The gas compression unit 30 raises the pressure of the mixture of hydrogen and carbon monoxide, synthesis gas stream 9, to prepare pressurized synthesis gas stream 10 in preparation for subsequent gas separation and conversion processes. The gas separation unit 27 preferably separates the hydrogen and carbon monoxide gases in stream 10 as required for further processes. Gas separation may be utilized to:

    • 1. separate at least a portion of the hydrogen from the mixture of hydrogen and carbon monoxide forming hydrogen rich stream 168 for use in the carbonization unit 154,
    • 2. separate at least a portion of the carbon monoxide from the mixture of hydrogen and carbon monoxide for use as a substrate for the growth and support of the microbial catalyst in the alcohol fermentation plant, 152 forming pressurized carbon monoxide rich stream 184.

A feed stream of carbonaceous or hydrocarbonaceous material, including, without limitation, coal, organic animal or vegetable material or oil, feed stream 1, is prepared and introduced into the carbonization unit 154 where it is combined with the feed stream of hydrogen, stream 168. Coal will be used for this discussion. The carbonization unit 154 anaerobically converts the coal and hydrogen to methane with small quantities of impurities such as hydrogen sulfide, metallic compounds and ash forming stream 174 according to the following process:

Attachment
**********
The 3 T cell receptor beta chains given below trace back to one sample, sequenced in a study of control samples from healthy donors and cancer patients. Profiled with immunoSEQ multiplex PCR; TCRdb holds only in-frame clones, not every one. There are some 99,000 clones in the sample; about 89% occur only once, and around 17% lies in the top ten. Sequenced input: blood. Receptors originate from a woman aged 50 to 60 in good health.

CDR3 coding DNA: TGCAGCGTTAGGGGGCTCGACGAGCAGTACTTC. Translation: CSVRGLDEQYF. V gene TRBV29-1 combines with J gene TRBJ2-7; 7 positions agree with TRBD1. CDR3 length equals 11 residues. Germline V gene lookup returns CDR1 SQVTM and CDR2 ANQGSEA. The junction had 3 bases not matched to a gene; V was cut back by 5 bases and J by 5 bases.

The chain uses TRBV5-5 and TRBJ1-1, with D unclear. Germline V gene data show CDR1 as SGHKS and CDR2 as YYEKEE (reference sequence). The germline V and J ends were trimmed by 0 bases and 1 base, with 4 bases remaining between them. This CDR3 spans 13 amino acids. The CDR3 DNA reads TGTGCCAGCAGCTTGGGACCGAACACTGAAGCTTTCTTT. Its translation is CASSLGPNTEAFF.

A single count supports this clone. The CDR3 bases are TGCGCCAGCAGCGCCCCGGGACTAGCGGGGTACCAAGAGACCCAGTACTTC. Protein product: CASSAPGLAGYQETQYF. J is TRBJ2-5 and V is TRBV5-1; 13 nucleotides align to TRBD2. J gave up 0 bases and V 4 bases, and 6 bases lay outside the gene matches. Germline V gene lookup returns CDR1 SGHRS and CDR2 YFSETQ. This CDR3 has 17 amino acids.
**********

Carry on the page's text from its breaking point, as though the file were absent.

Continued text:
4C+8H2→4CH4 (3)

The gas cleaning unit 12 is provided to clean the methane gas, removing sulfur and its compounds and other impurities forming stream 9. In this fashion any carbonaceous or hydrocarbon material may be converted to alcohol or mixed alcohols and other higher hydrocarbon compounds. Adding equations 1, 2 and 3:
4C+3H2O→C2H5OH+2CO,
demonstrating that the efficiency of the conversion of carbon to ethanol has been improved without the requirement to import hydrogen. Because of the ability of the process to remove sulfur and sulfur compounds from carbonaceous materials, it is particularly well suited for use in upgrading high sulfur fuels.

Further embodiments of the instant process are possible through further combinations of the foregoing elements of the instant process.

The terms and expressions which have been employed herein are used as terms of description and not of limitation and there is no intention in the use of such terms and expressions of excluding any equivalents of the features shown and described or portions thereof but it is recognized that various modifications are possible within the scope of the invention claimed.